I asked an industry spokesman if this could be considered OK?  He said sure, because for every gallon of methane burned, two gallons of water resulted.  Of course that binds up some oxygen.  And then I suppose they use the new water to frack some more.

But hey, if it were a problem the Government would put a stop to it.

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Posted: 18 July 2013 12:49 PM   [ Ignore ]   [ # 4 ]
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The industry spokesman was giving you a snow-job.  We have plenty of water so an additional gallon isn’t going to mean much at all.  However, burning a gallon of methane (CH4) uses up a great deal of atmospheric oxygen and dumps a large amount of carbon dioxide into the atmosphere which will contribute to global warming.

And the water produced will be vapor which will quite likely condense as rain over the ocean where it’ll never have any effect. 

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Posted: 18 July 2013 01:45 PM   [ Ignore ]   [ # 5 ]
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Fracking is wrong in many oil fields and ok in others.

Having worked a little in the field I do not think Halliburton, would harm the ground water. Every well except wildcatting in the Rockies’ I would have a company geologist on site with the drilling log which would have every formation almost down to the inch. Surface pipe, called casing would be set well past any fresh water and cemented in.

But what I see is the problem for fracking is the States themselves are the weak link in the process.

The states give power to people who have nothing at risk and have the authority to control the process is the real problem that I see.

Example, back in 1969 I was drilling offshore in Southern California and just up the coast an offshore rig near Santa Barbara had a blowout and a big oil spill.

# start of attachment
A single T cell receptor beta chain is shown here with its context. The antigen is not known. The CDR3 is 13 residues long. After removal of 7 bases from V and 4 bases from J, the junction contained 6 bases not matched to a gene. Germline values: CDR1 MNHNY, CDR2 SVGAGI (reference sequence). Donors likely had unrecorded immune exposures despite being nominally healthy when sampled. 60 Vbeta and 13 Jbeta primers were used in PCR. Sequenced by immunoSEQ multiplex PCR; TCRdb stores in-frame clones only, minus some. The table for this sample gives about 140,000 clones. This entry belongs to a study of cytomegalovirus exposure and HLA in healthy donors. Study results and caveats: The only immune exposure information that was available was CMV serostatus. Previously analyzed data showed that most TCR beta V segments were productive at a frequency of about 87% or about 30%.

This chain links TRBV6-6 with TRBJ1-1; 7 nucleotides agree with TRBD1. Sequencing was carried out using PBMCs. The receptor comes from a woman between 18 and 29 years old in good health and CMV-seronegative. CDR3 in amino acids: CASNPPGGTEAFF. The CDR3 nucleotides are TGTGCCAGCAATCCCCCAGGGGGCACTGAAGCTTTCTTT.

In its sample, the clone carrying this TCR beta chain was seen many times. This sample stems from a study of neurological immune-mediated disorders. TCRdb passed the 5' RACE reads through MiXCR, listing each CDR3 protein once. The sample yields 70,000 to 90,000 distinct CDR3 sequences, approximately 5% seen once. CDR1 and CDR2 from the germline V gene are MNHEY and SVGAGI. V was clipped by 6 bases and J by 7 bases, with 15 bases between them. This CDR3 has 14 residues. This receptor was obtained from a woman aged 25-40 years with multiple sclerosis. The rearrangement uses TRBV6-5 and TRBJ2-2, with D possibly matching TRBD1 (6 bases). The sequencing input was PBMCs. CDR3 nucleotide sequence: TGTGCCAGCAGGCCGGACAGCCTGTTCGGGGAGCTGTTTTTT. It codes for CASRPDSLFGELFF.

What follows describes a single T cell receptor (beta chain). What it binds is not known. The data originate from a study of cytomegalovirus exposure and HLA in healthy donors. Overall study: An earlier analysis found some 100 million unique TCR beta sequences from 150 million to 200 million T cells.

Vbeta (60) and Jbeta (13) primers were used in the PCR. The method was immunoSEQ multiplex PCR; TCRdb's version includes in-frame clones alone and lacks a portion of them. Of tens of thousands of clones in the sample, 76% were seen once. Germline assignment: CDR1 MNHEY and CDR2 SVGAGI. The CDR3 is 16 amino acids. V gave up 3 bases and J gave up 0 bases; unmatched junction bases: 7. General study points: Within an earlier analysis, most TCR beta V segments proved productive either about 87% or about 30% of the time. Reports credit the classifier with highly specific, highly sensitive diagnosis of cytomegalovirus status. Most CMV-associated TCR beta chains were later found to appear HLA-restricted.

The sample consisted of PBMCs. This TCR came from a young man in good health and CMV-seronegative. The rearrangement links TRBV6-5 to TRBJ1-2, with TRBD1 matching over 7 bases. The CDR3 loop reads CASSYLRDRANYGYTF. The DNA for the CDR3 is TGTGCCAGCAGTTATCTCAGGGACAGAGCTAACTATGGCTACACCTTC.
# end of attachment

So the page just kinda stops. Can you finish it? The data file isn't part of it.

The oil company was blamed, laws were changed. But I know that the problem was never fixed.

The cementing of the casing was not proper type and mixture. The cementing is not controlled by the oil company; it is controlled by a state geologist and the State of California.

Kind of like what we have going on at the IRS today, who’s in charge and who was making the decisions? Congress can’t even find out.

Then you have to question the areas that are having problems. Pennsylvania has had oil in ground water since the early 1900’s, so the only sure way of knowing is a chemical test. 

I suspect Halliburton’s exemptions were not to be able to pollute, but to protect the company from pollution that would happen by following the state processes.

Think of it like there are two new airplanes on the runway and this will be their first time off the ground. One built by the state college and the other built by Boeing. You have to get on one, which one do you want to get on?

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Posted: 18 July 2013 03:14 PM   [ Ignore ]   [ # 6 ]
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A little story to add, Fracking is all about the geology.

State of California geologist vs. company geologist.

In 1976 Hughes Bit was training me as a company representative for Imperial Valley located in desert near Mexico in Southern California. The government had passed tax breaks for energy investments and Imperial Valley is a major geothermal hot spot in America and there was investment money to build huge power plants to supply electricity to San Diego and Los Angeles. 

State geologist shut down the drilling because they claimed the drilling was causing earthquakes. I kid you not. They claimed their new equipment showed the drilling was causing earthquakes. It made the papers and TV.

I talked to the oil field geologist and they told me that what the State was reading was micro earthquakes that are happening all the time. The oil field geologist told me that he had been able to pick up storm waves hitting the beach in Washington State with equipment in Idaho. 

I ask why they didn’t tell the State geologist what was going on so that we could all get to work. They said they did and the State did not believe them. So they ask the State geologist to setup their equipment in any spot in the world where they thought there is no ground movement and that they would pick up the same earthquakes with their new equipment.